Packers To Host Browns For Joint Practices
According to Jim Owczarski of the Milwaukee Journal Sentinel, the Green Bay Packers are planning to host the Cleveland Browns for joint practices during training camp this upcoming season. Packers head coach Matt LaFleur had announced the team had an agreement with a team for this upcoming season, but the Browns, led by first year head coach Kevin Stefanski are reportedly the team that agreed to it.
The Packers powers that be, both LaFleur and general manager Brian Gutekunst were happy with what they were able to do last year with the Houston Texans and wanted to continue this upcoming season. Particularly with a collective bargaining agreement that seems intent on eliminating a preseason game, these joint practices are expected to fill the void.
Coaches typically like them because there is a more controlled environment with many of the drills that reduces the likelihood of injuries. Teams also like them because it makes it far easier to hide players they don't want to get exposure on television, scouted by other teams who then would try to swoop in and claim them if they hit waivers as they intend to hide them on the practice squad. Agents hate this, seeing it as a more difficult path for clients to get on active rosters and get more money than they would otherwise. Some teams have already done this like the New England Patriots where they will exclusively use players they have earmarked for those roles in joint practices, not using them in preseason games.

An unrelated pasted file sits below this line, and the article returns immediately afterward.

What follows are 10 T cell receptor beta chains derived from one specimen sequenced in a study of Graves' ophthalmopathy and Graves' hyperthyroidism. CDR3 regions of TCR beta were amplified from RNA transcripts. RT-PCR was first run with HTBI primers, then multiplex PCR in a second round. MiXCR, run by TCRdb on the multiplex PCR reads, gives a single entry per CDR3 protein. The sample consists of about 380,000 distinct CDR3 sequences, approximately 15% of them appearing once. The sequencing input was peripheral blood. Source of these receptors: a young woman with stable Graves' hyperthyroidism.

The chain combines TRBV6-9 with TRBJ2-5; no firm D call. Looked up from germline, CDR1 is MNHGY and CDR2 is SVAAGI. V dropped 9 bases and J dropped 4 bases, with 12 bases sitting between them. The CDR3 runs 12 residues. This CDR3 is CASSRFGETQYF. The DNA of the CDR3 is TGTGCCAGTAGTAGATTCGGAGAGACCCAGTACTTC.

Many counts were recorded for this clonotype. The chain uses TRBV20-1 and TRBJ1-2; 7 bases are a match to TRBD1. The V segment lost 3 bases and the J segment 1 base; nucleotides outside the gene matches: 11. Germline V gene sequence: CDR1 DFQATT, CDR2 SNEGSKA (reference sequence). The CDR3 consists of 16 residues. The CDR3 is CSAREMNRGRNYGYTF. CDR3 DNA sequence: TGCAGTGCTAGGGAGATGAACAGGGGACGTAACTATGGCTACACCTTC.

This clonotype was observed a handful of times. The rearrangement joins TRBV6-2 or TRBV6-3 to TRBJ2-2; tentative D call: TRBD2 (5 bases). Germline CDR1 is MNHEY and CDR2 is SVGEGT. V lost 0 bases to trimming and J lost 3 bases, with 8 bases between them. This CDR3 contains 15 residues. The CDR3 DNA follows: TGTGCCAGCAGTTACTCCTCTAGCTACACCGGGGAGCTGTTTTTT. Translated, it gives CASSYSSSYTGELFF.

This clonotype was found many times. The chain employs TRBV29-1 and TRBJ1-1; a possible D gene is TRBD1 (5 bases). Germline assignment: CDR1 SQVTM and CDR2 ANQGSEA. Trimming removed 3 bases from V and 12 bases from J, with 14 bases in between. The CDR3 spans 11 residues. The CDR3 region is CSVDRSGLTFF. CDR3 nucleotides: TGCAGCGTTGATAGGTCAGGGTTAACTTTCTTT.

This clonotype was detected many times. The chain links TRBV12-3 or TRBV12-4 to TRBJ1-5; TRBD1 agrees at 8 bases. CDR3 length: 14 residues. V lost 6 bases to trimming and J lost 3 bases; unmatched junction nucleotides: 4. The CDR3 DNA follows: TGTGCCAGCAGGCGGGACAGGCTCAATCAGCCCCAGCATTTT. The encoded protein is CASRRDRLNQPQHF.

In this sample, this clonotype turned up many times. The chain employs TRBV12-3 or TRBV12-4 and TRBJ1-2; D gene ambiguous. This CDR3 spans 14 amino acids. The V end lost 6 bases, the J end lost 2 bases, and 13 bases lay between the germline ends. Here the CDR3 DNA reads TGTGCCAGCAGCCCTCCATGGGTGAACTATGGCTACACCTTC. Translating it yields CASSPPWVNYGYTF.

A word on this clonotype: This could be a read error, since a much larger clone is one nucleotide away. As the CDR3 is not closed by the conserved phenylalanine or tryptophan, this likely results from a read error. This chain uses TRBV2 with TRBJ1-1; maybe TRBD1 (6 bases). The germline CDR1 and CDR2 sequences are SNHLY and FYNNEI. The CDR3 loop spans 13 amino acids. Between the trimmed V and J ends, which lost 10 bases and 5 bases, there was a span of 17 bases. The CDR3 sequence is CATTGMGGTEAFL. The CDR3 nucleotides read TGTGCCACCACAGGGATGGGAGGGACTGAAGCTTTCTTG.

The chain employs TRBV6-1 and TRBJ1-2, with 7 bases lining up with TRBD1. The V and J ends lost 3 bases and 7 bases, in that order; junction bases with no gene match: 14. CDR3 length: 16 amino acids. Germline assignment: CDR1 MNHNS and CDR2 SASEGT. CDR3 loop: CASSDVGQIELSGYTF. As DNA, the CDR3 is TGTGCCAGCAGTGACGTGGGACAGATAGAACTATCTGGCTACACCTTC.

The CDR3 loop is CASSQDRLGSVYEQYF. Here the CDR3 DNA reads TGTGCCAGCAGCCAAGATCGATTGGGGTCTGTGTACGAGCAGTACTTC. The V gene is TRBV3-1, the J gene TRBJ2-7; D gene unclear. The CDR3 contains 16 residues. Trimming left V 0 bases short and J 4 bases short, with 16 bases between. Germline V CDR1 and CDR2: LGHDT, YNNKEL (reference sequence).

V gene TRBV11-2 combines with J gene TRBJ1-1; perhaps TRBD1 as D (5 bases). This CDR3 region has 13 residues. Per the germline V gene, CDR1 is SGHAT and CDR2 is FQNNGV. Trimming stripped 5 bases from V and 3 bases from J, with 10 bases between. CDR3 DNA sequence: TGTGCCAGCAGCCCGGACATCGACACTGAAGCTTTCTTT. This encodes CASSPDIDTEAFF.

The flip side of that is that the NFL isn't really overseeing them, so where they could fine or suspend players based on actions in the preseason games, there's virtually no oversight in these joint practices with brawls breaking out that have shortened or abruptly ended them.
Enter the Browns, who under then head coach Freddie Kitchens, were in multiple brawls during joint practices last year including with the Indianapolis Colts that caused the team to shorten practice. There was a belief that Kitchens was encouraging his players to fight, or at least that he wasn't dissuading them from it.
Many believe that lack of accountability and discipline carried over into the regular season where the Browns were one of the most penalized teams in the league and particularly early in the season, on the wrong end or any number of personal fouls or unsportsmanlike conduct penalties, which resulted in fines as well as simply putting them in a hole that caused them to lose games. Against the Tennessee Titans in week one, the Browns had almost 200 yards in penalties in an embarrassing debut that proved to be foreshadowing for what was to come of the season.
Stefanski's emphasis on work, being smart, tough and accountable, would seem to suggest he will have far less tolerance for that type of behavior, particularly in a joint practice session. They can't work if they can't practice and a brawl would prevent that from happening. As a result, it will be interesting to see the difference in the team between the two coaching staffs.